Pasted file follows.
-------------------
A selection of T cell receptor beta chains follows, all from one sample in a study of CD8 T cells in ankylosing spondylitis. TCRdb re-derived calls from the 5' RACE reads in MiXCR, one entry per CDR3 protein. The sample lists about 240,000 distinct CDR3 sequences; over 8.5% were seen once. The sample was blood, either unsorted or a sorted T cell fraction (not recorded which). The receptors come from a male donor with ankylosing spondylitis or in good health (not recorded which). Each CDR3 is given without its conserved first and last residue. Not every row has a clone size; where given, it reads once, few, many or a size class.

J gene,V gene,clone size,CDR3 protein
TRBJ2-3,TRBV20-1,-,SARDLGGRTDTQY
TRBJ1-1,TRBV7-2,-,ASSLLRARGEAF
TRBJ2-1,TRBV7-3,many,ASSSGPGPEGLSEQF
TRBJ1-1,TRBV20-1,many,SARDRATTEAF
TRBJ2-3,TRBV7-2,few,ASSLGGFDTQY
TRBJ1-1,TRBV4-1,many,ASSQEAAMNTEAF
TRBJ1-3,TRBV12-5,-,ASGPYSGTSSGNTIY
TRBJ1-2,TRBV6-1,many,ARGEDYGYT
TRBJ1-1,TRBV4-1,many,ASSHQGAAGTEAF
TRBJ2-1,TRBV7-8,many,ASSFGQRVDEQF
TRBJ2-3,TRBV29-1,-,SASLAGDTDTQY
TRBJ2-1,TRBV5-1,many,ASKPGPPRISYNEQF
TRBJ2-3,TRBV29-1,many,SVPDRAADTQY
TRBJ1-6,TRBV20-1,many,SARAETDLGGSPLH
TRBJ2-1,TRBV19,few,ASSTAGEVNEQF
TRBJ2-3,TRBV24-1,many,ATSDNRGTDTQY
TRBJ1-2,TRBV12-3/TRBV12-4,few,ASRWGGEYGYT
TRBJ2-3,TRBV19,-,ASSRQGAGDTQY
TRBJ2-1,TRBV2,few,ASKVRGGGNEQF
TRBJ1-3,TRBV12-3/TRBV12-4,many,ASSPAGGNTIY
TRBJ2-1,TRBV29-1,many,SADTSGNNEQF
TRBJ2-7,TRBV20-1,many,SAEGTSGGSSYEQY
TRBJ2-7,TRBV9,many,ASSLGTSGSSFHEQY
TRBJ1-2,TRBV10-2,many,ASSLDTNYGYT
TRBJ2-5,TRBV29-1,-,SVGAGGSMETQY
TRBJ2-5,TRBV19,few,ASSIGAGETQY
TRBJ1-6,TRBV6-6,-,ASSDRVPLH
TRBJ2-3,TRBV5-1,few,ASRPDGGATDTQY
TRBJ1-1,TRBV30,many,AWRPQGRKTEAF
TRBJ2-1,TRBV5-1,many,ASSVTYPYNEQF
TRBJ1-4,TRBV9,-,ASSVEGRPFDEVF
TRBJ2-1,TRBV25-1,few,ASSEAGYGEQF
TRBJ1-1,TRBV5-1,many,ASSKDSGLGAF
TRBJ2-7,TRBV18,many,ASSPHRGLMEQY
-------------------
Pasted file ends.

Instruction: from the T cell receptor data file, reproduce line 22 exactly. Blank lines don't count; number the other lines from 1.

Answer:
TRBJ1-3,TRBV12-3/TRBV12-4,many,ASSPAGGNTIY